Manual exploration of consistency (soft vs hard) and handedness in infants from 4 to 6 months old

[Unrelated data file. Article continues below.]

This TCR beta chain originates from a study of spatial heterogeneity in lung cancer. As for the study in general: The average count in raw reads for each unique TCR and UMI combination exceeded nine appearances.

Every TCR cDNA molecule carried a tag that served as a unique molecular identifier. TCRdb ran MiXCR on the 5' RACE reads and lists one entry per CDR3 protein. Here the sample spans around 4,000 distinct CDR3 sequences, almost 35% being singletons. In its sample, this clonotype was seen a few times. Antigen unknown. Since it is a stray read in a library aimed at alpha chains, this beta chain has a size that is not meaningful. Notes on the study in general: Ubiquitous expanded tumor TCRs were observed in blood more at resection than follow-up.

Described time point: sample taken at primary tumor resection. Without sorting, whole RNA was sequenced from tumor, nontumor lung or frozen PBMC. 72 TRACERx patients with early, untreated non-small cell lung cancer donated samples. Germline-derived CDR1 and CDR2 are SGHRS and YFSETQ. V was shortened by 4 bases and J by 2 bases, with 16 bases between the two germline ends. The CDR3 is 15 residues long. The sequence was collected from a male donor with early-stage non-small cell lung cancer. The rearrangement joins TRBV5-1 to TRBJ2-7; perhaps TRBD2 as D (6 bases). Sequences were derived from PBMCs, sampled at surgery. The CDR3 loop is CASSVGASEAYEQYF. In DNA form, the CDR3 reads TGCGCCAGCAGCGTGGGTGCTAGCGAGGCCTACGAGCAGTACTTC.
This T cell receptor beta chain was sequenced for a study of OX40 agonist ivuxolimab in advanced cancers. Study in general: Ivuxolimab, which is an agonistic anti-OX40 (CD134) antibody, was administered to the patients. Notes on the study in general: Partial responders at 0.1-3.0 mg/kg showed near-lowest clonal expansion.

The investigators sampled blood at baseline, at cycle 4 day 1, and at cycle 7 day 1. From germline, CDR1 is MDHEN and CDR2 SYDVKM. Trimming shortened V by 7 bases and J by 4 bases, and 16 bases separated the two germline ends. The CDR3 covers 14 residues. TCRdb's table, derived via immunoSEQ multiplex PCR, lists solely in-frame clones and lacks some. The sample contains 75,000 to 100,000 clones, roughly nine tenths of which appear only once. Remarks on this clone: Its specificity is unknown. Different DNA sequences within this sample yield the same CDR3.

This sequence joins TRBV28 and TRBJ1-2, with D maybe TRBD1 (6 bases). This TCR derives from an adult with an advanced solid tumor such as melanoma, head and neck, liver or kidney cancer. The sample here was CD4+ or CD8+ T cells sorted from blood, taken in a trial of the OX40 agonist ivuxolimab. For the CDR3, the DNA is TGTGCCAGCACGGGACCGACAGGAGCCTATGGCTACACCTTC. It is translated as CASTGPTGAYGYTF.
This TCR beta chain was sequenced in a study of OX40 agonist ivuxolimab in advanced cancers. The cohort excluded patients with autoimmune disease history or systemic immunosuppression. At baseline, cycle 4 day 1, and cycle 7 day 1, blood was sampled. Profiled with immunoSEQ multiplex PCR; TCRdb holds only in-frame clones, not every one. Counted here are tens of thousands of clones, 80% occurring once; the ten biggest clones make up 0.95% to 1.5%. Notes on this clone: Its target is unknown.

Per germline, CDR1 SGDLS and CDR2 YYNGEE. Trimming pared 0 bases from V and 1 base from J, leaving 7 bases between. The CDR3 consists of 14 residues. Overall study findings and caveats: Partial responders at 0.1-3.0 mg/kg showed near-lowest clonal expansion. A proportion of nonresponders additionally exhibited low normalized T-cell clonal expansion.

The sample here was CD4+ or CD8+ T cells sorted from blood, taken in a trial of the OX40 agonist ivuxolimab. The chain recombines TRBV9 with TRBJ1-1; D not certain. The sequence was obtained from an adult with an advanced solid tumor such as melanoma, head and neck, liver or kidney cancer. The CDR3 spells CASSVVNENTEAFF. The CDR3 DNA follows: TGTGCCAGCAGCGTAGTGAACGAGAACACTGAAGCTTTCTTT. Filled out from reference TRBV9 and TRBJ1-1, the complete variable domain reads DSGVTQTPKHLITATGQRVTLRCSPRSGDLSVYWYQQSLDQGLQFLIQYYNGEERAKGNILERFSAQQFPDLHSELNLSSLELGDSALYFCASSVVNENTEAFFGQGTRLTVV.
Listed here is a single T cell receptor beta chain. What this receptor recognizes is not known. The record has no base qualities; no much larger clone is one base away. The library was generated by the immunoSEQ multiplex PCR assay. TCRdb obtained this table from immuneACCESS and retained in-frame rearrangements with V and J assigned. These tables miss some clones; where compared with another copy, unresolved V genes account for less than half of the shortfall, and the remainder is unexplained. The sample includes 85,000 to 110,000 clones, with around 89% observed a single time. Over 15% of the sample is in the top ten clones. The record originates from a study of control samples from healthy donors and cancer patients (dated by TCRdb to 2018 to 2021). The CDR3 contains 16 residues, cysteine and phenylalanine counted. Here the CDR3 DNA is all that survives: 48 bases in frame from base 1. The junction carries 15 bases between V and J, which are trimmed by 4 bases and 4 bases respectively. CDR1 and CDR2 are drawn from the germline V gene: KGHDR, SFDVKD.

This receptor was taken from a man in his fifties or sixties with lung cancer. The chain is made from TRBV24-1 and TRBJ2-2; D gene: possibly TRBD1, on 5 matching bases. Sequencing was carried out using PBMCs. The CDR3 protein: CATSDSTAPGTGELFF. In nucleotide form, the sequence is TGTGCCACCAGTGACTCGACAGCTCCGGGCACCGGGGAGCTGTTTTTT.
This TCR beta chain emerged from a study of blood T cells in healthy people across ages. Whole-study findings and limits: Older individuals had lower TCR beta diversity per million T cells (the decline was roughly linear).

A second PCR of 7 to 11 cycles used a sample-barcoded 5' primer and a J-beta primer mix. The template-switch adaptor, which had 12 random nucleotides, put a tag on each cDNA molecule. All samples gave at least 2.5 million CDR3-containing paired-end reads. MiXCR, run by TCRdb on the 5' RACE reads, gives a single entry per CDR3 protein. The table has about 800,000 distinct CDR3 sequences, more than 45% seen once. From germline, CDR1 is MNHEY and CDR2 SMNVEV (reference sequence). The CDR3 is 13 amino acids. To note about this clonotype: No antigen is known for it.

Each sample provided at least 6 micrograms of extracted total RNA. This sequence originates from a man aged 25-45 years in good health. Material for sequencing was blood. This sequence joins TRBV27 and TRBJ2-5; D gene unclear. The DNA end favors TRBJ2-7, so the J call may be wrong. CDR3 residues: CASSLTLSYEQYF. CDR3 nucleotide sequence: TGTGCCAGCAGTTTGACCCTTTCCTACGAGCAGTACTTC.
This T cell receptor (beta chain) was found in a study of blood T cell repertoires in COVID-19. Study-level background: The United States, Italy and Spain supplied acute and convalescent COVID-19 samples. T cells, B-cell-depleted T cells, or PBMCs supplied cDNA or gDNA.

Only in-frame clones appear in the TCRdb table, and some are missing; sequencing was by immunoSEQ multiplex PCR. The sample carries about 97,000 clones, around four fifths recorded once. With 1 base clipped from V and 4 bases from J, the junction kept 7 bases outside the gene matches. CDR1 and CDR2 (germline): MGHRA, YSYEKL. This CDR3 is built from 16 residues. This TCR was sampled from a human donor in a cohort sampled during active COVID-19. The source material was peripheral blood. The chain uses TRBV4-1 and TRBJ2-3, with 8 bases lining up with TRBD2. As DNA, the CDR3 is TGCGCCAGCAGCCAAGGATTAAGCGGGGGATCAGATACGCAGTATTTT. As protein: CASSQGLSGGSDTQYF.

In infants the developmental course of haptic perception is constrained by the development of attention to object properties and of the ability to execute various movements with the hands. The purpose of this study is to consider how infants, aged 4 to 6 months, become able to use their hands to assess qualities of objects such as consistency (softness vs hardness). The object that the infants explored was a cylinder, divided into four equal parts that were alternately hard and soft. It was tactually heterogeneous but visually homogeneous. Two aspects of exploration according to age, hand used, and consistency touched were considered: (1) the mode of exploration, contact, pressure, and tapping; and (2) the means of exploration, whole hand or fingers. The results show that infants adjust their movements to the quality of the object they are testing. That is, the infant varies the distribution of investigative and manipulative behaviours according to the nature of the specific object being explored. Pressure movements were the predominant exploratory procedures used for the soft parts, whereas passive contacts were the predominant movements for the hard parts. Concerning manual laterality, the results show that the left hand is used for touching objects (passive contact) more than the right one, whereas the right hand is used to press the soft parts and tap the hard parts more than the left hand.
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